The Unholy (1988)
Every three years or so, Satan sends the worst of his demons, The Unholy, to test a representative of God, The Chosen One.
Satan won three years ago, but nothing much happened as a result, so I guess the battle is purely for bragging rights.
God’s ‘Chosen One’ is always a Catholic priest, which must mean that Catholicism is the one true denomination. The Devil has an interesting way of challenging the Chosen One. The Unholy appears before the Chosen One and offers them their deepest, darkest desire. Then, if the Chosen One gives into the temptation, The Unholy kills him. According to the movie, the ‘deepest, darkest desire’ of every Catholic priest is a hot red-head in a see-through nightgown. That’s right – an adult woman.
The Chosen One this time around is a slightly roguish (he smokes!) young priest who falls out of a third floor window while trying to talk down a suicidal man. The fact that he survived the fall suggests to the priests-that-be that he may be the chosen of God, so they place him in the same church that the last Chosen One won lost his battle.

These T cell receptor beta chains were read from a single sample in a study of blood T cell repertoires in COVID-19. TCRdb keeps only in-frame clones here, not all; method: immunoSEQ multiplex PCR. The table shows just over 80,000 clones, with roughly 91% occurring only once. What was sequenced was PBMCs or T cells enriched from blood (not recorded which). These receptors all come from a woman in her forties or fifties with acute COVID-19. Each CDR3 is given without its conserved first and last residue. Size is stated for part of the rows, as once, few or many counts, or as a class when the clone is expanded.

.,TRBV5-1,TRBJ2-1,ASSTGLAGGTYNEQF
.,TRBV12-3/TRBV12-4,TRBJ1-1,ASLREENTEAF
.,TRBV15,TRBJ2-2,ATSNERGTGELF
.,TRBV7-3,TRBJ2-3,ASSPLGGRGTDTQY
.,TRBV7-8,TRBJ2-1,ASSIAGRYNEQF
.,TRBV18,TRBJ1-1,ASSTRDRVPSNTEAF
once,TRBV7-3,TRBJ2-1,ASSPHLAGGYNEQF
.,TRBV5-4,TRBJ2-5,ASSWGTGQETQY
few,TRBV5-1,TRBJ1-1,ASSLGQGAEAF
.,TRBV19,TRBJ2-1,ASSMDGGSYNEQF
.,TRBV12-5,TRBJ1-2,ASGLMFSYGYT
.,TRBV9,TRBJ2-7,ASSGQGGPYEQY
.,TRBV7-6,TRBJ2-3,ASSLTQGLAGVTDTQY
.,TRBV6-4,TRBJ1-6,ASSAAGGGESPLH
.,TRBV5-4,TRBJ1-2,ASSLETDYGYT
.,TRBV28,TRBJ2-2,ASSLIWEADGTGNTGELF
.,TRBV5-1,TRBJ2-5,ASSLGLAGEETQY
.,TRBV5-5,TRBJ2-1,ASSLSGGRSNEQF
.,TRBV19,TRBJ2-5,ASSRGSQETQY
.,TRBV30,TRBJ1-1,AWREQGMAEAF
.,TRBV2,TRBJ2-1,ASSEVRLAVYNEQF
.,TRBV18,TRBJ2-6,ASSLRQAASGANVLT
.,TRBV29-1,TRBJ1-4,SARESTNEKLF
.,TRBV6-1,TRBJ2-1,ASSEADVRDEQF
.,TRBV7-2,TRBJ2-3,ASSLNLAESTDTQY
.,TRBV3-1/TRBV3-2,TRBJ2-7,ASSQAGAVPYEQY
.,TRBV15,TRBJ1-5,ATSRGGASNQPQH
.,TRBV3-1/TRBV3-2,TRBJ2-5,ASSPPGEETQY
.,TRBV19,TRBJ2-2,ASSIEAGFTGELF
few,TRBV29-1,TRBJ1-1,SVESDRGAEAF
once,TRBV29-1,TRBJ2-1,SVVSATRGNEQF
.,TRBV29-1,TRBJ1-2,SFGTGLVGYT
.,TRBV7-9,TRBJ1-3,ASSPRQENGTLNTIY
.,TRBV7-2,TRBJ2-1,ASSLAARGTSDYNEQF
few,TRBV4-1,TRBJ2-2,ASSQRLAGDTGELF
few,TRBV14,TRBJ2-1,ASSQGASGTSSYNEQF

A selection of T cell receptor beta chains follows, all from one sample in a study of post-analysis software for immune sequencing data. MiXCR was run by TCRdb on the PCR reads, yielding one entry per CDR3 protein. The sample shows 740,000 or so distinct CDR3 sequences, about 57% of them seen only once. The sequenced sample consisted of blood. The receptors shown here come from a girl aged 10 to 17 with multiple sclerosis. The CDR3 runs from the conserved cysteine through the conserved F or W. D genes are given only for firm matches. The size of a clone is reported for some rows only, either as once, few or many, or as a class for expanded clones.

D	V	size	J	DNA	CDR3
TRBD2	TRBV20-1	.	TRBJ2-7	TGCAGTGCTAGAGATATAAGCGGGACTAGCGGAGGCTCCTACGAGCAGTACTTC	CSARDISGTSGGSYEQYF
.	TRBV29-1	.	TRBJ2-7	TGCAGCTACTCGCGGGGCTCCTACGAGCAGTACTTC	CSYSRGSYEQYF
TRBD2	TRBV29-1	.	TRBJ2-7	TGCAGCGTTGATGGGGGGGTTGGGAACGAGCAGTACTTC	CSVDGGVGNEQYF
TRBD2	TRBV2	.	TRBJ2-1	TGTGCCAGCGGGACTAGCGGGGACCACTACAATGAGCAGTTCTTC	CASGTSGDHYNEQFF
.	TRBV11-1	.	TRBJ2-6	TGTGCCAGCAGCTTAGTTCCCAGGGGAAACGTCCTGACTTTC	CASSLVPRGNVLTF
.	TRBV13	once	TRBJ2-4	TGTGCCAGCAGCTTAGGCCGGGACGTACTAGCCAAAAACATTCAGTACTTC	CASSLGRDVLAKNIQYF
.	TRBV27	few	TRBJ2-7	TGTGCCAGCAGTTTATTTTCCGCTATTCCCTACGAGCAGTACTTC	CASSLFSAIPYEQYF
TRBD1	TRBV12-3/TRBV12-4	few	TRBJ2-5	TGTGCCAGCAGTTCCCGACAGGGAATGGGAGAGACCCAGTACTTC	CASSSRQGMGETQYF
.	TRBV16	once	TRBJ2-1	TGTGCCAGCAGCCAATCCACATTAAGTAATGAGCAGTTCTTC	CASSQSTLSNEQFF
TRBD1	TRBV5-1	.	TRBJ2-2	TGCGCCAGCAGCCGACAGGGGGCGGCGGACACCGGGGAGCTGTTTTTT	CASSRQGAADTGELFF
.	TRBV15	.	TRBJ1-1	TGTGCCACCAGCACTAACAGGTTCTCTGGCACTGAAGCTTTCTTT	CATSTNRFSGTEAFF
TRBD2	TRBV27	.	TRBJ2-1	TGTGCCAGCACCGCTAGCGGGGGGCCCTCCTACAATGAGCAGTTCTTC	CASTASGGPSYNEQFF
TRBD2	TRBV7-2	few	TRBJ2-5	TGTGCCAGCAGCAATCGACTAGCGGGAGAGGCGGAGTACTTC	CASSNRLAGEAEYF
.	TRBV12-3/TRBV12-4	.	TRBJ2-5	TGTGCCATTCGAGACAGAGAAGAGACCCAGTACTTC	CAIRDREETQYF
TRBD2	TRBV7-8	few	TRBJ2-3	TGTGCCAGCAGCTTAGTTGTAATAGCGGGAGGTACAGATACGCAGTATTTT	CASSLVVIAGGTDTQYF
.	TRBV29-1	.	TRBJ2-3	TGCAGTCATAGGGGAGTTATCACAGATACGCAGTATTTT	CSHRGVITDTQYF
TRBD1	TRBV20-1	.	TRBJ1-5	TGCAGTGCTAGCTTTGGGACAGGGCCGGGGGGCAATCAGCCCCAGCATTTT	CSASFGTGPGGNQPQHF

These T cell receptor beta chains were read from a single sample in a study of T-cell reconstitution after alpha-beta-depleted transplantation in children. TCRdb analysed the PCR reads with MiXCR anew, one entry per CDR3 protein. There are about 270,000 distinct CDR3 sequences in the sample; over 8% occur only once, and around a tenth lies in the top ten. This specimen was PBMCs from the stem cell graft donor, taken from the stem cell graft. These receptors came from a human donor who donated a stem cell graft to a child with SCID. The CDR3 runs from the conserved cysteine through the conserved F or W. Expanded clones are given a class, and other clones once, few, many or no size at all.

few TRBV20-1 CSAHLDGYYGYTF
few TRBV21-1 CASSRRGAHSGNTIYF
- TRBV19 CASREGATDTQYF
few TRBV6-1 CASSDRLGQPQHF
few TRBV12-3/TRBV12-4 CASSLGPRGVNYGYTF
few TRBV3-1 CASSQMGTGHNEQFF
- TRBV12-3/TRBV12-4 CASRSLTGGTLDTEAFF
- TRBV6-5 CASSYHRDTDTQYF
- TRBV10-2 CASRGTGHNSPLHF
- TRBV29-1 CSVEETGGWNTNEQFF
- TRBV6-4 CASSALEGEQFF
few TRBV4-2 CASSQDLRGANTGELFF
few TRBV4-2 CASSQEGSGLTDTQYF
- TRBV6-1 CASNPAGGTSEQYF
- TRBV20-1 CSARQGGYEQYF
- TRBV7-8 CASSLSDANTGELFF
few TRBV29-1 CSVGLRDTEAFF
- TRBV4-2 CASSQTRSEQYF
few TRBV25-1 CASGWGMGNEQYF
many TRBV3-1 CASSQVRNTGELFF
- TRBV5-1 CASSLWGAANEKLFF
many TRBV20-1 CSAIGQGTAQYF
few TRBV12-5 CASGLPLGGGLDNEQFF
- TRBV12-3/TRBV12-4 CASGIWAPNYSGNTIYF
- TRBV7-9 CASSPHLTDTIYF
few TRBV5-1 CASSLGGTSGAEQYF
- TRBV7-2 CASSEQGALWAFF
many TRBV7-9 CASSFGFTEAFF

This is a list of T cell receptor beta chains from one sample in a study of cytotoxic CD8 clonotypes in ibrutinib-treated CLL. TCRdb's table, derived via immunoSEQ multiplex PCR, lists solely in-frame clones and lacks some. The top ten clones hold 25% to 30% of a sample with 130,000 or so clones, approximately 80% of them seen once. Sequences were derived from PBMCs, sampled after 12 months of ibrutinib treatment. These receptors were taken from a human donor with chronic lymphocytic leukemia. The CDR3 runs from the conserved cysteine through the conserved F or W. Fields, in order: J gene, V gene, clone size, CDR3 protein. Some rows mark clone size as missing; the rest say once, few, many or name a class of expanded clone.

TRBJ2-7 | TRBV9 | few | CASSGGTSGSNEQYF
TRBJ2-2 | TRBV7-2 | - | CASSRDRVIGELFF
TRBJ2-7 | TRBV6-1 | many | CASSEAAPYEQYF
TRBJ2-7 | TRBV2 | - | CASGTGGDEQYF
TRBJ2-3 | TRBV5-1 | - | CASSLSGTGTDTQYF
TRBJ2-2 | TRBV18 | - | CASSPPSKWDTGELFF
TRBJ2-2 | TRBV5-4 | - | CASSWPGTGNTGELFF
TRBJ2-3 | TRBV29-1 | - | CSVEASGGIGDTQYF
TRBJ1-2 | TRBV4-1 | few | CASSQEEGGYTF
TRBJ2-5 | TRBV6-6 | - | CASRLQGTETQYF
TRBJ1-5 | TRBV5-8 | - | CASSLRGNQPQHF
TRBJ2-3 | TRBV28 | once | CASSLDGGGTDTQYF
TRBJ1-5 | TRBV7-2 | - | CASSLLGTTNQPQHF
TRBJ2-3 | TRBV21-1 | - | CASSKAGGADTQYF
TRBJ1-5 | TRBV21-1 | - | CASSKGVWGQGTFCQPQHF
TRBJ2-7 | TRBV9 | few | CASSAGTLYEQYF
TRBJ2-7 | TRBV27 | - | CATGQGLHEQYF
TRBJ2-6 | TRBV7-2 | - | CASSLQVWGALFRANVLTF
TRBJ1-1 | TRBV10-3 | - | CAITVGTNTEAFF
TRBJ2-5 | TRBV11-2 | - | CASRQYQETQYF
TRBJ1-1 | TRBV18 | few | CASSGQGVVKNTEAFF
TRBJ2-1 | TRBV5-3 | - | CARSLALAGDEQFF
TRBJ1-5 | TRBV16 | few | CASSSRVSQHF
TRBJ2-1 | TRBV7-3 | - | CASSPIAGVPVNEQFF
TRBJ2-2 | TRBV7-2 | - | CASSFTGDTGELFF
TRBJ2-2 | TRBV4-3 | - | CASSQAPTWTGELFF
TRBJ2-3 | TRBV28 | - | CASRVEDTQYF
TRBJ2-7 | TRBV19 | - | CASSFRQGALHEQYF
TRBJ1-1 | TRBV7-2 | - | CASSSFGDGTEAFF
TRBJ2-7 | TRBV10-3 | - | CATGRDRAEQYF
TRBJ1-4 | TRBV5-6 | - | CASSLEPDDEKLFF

Once there, the young priest gets involved with a waitress, Milly, who works at a Satanist-themed nightclub run by a man that looks like a pretty version of Rutger Hauer. There’s some sub-plot about the club wanting to use the priest to drum up business, but it doesn’t really add much to the movie.
The big draw in the film is actually the monster effects. They aren’t realistic, but they’re so campy and old-school that they’re just delightful to look at. There’s a great scene in which a dog-woman covered in slime licks the priest while two little people in homunculus costumes run around in the back. There’s a sort of magic that’s lost in a scene like this when the monsters look too real.
The priest is a dull character. He’s too idealistically priest-like, there’s no nuance or conflict within him. Milly is a bit more of a mystery, whether she is good or bad.
The story leading up to the great monster showdown is somewhat dull. It’s a lot of uneventful conversations in small rooms. Despite being a war between good and evil, there’s no real sense of scale or danger. The only real stake in the battle is the life of the priest himself, but given his devotion, I don’t think he’d mind dying for the cause all that much.